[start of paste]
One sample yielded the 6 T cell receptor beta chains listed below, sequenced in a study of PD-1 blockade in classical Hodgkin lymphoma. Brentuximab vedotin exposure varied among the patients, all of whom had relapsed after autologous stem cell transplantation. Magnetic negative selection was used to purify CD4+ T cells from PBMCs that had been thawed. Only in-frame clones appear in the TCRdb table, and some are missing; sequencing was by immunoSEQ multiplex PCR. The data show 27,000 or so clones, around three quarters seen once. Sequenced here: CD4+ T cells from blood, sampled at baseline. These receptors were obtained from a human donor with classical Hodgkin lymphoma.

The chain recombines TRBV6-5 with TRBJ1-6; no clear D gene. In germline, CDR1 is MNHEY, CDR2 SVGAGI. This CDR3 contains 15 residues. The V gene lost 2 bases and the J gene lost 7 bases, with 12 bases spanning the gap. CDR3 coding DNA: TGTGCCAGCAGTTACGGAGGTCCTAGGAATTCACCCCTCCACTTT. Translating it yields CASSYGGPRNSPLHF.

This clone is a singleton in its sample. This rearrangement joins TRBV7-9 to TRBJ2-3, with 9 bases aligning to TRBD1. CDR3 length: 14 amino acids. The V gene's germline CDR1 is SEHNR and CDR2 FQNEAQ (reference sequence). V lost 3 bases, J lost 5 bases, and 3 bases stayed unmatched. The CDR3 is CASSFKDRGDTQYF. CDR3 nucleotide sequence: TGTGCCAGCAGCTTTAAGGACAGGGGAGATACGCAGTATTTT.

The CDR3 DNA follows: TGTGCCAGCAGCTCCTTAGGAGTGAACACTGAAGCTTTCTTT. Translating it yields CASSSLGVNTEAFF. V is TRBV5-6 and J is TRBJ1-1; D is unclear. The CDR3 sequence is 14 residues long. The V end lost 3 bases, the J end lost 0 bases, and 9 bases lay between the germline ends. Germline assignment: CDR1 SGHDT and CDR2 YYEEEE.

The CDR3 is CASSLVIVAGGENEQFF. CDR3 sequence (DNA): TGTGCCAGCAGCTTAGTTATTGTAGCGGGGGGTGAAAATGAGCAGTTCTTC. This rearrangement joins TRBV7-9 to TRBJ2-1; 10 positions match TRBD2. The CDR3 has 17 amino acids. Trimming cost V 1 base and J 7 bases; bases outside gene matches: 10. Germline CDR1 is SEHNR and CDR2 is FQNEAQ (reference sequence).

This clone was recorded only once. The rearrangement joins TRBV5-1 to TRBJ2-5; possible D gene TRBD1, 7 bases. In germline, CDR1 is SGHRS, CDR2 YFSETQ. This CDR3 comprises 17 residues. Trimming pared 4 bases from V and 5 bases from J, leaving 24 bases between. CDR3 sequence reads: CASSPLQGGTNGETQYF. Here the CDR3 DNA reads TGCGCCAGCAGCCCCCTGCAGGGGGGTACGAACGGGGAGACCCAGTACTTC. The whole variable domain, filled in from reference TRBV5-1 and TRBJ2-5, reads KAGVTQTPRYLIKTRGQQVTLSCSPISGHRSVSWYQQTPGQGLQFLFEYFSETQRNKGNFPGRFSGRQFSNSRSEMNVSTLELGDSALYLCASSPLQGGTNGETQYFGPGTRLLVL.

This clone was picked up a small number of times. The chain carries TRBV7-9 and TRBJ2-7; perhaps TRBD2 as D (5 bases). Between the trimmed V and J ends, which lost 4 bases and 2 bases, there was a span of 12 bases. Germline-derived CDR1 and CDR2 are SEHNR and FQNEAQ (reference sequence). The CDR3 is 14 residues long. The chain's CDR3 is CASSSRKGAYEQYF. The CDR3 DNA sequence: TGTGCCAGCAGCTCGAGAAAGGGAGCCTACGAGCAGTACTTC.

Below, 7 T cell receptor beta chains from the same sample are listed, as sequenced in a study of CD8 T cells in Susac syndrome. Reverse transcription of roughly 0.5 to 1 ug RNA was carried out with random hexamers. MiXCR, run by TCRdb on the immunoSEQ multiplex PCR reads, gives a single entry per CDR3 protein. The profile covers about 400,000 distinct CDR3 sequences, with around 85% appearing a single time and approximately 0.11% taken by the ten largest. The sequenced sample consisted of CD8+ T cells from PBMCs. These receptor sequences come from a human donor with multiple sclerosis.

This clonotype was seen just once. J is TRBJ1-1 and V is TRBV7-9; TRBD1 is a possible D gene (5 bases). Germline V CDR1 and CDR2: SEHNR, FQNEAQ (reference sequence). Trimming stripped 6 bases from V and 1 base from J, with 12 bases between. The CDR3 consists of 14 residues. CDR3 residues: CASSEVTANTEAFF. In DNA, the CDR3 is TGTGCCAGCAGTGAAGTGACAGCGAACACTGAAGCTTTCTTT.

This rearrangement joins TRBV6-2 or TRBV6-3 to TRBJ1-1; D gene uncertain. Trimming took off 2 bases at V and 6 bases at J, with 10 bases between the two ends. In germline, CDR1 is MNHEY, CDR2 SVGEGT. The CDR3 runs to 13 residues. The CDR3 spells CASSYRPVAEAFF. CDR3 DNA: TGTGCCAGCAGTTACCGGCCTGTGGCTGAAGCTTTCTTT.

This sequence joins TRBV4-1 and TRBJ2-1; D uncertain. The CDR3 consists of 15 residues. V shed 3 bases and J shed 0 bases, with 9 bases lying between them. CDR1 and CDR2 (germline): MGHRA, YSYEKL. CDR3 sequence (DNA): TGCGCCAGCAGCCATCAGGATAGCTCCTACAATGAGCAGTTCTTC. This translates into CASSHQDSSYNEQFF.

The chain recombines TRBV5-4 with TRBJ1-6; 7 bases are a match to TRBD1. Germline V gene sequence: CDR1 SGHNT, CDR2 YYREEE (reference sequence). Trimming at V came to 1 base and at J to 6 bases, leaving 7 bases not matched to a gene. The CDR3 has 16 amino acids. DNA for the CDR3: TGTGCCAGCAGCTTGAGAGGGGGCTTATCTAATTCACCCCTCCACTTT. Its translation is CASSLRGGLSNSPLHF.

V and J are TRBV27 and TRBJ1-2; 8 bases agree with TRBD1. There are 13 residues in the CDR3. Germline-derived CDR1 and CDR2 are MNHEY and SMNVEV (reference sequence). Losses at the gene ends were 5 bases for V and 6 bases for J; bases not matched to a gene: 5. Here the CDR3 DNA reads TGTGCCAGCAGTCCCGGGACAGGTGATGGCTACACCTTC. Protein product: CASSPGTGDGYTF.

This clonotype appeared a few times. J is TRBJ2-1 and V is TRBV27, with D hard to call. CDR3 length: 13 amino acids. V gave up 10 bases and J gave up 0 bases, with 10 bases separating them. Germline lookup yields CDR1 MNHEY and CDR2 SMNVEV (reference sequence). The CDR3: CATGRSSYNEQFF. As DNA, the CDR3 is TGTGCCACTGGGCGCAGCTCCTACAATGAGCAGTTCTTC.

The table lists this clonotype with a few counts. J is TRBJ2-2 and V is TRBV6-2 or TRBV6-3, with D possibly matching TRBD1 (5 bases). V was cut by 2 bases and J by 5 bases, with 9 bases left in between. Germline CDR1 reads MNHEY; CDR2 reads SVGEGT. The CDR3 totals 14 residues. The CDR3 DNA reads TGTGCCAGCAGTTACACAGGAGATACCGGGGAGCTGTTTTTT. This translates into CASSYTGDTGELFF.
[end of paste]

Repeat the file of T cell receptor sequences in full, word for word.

One sample yielded the 6 T cell receptor beta chains listed below, sequenced in a study of PD-1 blockade in classical Hodgkin lymphoma. Brentuximab vedotin exposure varied among the patients, all of whom had relapsed after autologous stem cell transplantation. Magnetic negative selection was used to purify CD4+ T cells from PBMCs that had been thawed. Only in-frame clones appear in the TCRdb table, and some are missing; sequencing was by immunoSEQ multiplex PCR. The data show 27,000 or so clones, around three quarters seen once. Sequenced here: CD4+ T cells from blood, sampled at baseline. These receptors were obtained from a human donor with classical Hodgkin lymphoma.

The chain recombines TRBV6-5 with TRBJ1-6; no clear D gene. In germline, CDR1 is MNHEY, CDR2 SVGAGI. This CDR3 contains 15 residues. The V gene lost 2 bases and the J gene lost 7 bases, with 12 bases spanning the gap. CDR3 coding DNA: TGTGCCAGCAGTTACGGAGGTCCTAGGAATTCACCCCTCCACTTT. Translating it yields CASSYGGPRNSPLHF.

This clone is a singleton in its sample. This rearrangement joins TRBV7-9 to TRBJ2-3, with 9 bases aligning to TRBD1. CDR3 length: 14 amino acids. The V gene's germline CDR1 is SEHNR and CDR2 FQNEAQ (reference sequence). V lost 3 bases, J lost 5 bases, and 3 bases stayed unmatched. The CDR3 is CASSFKDRGDTQYF. CDR3 nucleotide sequence: TGTGCCAGCAGCTTTAAGGACAGGGGAGATACGCAGTATTTT.

The CDR3 DNA follows: TGTGCCAGCAGCTCCTTAGGAGTGAACACTGAAGCTTTCTTT. Translating it yields CASSSLGVNTEAFF. V is TRBV5-6 and J is TRBJ1-1; D is unclear. The CDR3 sequence is 14 residues long. The V end lost 3 bases, the J end lost 0 bases, and 9 bases lay between the germline ends. Germline assignment: CDR1 SGHDT and CDR2 YYEEEE.

The CDR3 is CASSLVIVAGGENEQFF. CDR3 sequence (DNA): TGTGCCAGCAGCTTAGTTATTGTAGCGGGGGGTGAAAATGAGCAGTTCTTC. This rearrangement joins TRBV7-9 to TRBJ2-1; 10 positions match TRBD2. The CDR3 has 17 amino acids. Trimming cost V 1 base and J 7 bases; bases outside gene matches: 10. Germline CDR1 is SEHNR and CDR2 is FQNEAQ (reference sequence).

This clone was recorded only once. The rearrangement joins TRBV5-1 to TRBJ2-5; possible D gene TRBD1, 7 bases. In germline, CDR1 is SGHRS, CDR2 YFSETQ. This CDR3 comprises 17 residues. Trimming pared 4 bases from V and 5 bases from J, leaving 24 bases between. CDR3 sequence reads: CASSPLQGGTNGETQYF. Here the CDR3 DNA reads TGCGCCAGCAGCCCCCTGCAGGGGGGTACGAACGGGGAGACCCAGTACTTC. The whole variable domain, filled in from reference TRBV5-1 and TRBJ2-5, reads KAGVTQTPRYLIKTRGQQVTLSCSPISGHRSVSWYQQTPGQGLQFLFEYFSETQRNKGNFPGRFSGRQFSNSRSEMNVSTLELGDSALYLCASSPLQGGTNGETQYFGPGTRLLVL.

This clone was picked up a small number of times. The chain carries TRBV7-9 and TRBJ2-7; perhaps TRBD2 as D (5 bases). Between the trimmed V and J ends, which lost 4 bases and 2 bases, there was a span of 12 bases. Germline-derived CDR1 and CDR2 are SEHNR and FQNEAQ (reference sequence). The CDR3 is 14 residues long. The chain's CDR3 is CASSSRKGAYEQYF. The CDR3 DNA sequence: TGTGCCAGCAGCTCGAGAAAGGGAGCCTACGAGCAGTACTTC.

Below, 7 T cell receptor beta chains from the same sample are listed, as sequenced in a study of CD8 T cells in Susac syndrome. Reverse transcription of roughly 0.5 to 1 ug RNA was carried out with random hexamers. MiXCR, run by TCRdb on the immunoSEQ multiplex PCR reads, gives a single entry per CDR3 protein. The profile covers about 400,000 distinct CDR3 sequences, with around 85% appearing a single time and approximately 0.11% taken by the ten largest. The sequenced sample consisted of CD8+ T cells from PBMCs. These receptor sequences come from a human donor with multiple sclerosis.

This clonotype was seen just once. J is TRBJ1-1 and V is TRBV7-9; TRBD1 is a possible D gene (5 bases). Germline V CDR1 and CDR2: SEHNR, FQNEAQ (reference sequence). Trimming stripped 6 bases from V and 1 base from J, with 12 bases between. The CDR3 consists of 14 residues. CDR3 residues: CASSEVTANTEAFF. In DNA, the CDR3 is TGTGCCAGCAGTGAAGTGACAGCGAACACTGAAGCTTTCTTT.

This rearrangement joins TRBV6-2 or TRBV6-3 to TRBJ1-1; D gene uncertain. Trimming took off 2 bases at V and 6 bases at J, with 10 bases between the two ends. In germline, CDR1 is MNHEY, CDR2 SVGEGT. The CDR3 runs to 13 residues. The CDR3 spells CASSYRPVAEAFF. CDR3 DNA: TGTGCCAGCAGTTACCGGCCTGTGGCTGAAGCTTTCTTT.

This sequence joins TRBV4-1 and TRBJ2-1; D uncertain. The CDR3 consists of 15 residues. V shed 3 bases and J shed 0 bases, with 9 bases lying between them. CDR1 and CDR2 (germline): MGHRA, YSYEKL. CDR3 sequence (DNA): TGCGCCAGCAGCCATCAGGATAGCTCCTACAATGAGCAGTTCTTC. This translates into CASSHQDSSYNEQFF.

The chain recombines TRBV5-4 with TRBJ1-6; 7 bases are a match to TRBD1. Germline V gene sequence: CDR1 SGHNT, CDR2 YYREEE (reference sequence). Trimming at V came to 1 base and at J to 6 bases, leaving 7 bases not matched to a gene. The CDR3 has 16 amino acids. DNA for the CDR3: TGTGCCAGCAGCTTGAGAGGGGGCTTATCTAATTCACCCCTCCACTTT. Its translation is CASSLRGGLSNSPLHF.

V and J are TRBV27 and TRBJ1-2; 8 bases agree with TRBD1. There are 13 residues in the CDR3. Germline-derived CDR1 and CDR2 are MNHEY and SMNVEV (reference sequence). Losses at the gene ends were 5 bases for V and 6 bases for J; bases not matched to a gene: 5. Here the CDR3 DNA reads TGTGCCAGCAGTCCCGGGACAGGTGATGGCTACACCTTC. Protein product: CASSPGTGDGYTF.

This clonotype appeared a few times. J is TRBJ2-1 and V is TRBV27, with D hard to call. CDR3 length: 13 amino acids. V gave up 10 bases and J gave up 0 bases, with 10 bases separating them. Germline lookup yields CDR1 MNHEY and CDR2 SMNVEV (reference sequence). The CDR3: CATGRSSYNEQFF. As DNA, the CDR3 is TGTGCCACTGGGCGCAGCTCCTACAATGAGCAGTTCTTC.

The table lists this clonotype with a few counts. J is TRBJ2-2 and V is TRBV6-2 or TRBV6-3, with D possibly matching TRBD1 (5 bases). V was cut by 2 bases and J by 5 bases, with 9 bases left in between. Germline CDR1 reads MNHEY; CDR2 reads SVGEGT. The CDR3 totals 14 residues. The CDR3 DNA reads TGTGCCAGCAGTTACACAGGAGATACCGGGGAGCTGTTTTTT. This translates into CASSYTGDTGELFF.